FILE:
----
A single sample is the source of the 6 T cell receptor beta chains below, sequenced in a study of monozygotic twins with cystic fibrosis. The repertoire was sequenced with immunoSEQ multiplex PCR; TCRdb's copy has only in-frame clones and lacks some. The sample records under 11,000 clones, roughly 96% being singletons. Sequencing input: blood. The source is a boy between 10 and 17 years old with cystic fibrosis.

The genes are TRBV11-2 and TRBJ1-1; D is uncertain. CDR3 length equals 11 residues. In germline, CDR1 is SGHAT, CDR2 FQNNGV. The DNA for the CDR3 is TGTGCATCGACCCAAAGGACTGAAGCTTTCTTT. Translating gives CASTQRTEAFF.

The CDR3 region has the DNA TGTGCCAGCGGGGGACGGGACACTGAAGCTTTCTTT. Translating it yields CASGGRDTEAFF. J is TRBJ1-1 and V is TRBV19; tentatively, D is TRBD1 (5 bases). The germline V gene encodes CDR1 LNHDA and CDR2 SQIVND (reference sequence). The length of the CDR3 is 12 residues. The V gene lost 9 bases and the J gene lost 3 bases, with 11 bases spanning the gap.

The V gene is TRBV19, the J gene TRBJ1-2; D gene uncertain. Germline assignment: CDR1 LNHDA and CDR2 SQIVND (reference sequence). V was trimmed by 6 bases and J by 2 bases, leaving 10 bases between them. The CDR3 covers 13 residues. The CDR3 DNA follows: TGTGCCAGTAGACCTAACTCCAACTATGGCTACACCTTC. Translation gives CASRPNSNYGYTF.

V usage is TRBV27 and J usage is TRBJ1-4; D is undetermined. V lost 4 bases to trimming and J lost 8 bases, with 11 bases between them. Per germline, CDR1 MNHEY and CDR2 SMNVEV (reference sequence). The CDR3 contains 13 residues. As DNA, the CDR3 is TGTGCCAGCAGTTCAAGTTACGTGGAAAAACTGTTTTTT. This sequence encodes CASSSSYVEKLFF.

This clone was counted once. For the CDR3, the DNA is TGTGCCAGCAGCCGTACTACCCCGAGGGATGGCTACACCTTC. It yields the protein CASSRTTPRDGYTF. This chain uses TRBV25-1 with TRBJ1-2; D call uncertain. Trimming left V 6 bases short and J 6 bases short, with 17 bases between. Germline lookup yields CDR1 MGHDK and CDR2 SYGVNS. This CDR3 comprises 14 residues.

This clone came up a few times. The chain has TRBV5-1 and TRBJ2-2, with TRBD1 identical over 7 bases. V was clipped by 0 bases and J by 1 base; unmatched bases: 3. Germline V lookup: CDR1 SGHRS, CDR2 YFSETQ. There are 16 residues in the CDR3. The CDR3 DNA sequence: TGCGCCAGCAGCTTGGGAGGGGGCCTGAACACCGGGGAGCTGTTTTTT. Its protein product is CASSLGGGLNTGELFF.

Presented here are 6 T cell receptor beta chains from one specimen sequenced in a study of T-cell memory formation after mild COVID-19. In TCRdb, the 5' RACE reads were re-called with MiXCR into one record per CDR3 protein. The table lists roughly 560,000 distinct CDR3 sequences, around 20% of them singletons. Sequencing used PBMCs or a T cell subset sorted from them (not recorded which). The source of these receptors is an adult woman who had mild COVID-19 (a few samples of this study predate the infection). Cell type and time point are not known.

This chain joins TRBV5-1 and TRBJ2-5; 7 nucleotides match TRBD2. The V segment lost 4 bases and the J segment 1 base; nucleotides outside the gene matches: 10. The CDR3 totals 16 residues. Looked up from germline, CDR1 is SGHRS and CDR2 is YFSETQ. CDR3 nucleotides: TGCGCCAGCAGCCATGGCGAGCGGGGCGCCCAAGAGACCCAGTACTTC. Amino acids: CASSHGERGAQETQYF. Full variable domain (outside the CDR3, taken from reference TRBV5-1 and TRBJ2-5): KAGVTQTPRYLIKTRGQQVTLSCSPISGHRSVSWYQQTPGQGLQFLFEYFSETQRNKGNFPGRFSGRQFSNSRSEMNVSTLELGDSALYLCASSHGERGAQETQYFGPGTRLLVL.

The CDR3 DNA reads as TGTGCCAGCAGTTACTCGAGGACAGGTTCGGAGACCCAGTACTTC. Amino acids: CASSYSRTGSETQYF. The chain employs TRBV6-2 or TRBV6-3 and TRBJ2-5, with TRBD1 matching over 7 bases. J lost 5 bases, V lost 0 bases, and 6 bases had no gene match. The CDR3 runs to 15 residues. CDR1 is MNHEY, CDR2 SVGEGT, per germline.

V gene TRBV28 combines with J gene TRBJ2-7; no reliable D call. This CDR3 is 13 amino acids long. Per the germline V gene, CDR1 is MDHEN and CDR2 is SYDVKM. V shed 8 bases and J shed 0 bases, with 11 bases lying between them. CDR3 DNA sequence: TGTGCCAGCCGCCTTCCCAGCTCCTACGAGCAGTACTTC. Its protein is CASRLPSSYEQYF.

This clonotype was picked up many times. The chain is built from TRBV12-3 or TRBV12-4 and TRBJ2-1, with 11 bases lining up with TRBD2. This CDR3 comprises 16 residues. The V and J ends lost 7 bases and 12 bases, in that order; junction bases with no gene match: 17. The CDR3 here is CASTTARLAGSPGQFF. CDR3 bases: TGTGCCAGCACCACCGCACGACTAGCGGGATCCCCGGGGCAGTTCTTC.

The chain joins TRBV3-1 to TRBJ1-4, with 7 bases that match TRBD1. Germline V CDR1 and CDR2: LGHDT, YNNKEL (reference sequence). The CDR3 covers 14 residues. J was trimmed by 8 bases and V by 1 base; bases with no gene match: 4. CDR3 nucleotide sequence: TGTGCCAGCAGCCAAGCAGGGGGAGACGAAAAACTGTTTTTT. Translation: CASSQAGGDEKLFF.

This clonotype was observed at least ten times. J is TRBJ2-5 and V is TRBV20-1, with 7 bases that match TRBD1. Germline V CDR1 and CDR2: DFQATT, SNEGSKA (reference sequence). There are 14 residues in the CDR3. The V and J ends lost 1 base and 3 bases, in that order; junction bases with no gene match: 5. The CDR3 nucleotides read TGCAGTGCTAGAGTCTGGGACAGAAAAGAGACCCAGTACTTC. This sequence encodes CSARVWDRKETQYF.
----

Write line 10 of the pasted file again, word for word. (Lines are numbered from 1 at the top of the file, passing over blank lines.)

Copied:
The CDR3 DNA reads as TGTGCCAGCAGTTACTCGAGGACAGGTTCGGAGACCCAGTACTTC. Amino acids: CASSYSRTGSETQYF. The chain employs TRBV6-2 or TRBV6-3 and TRBJ2-5, with TRBD1 matching over 7 bases. J lost 5 bases, V lost 0 bases, and 6 bases had no gene match. The CDR3 runs to 15 residues. CDR1 is MNHEY, CDR2 SVGEGT, per germline.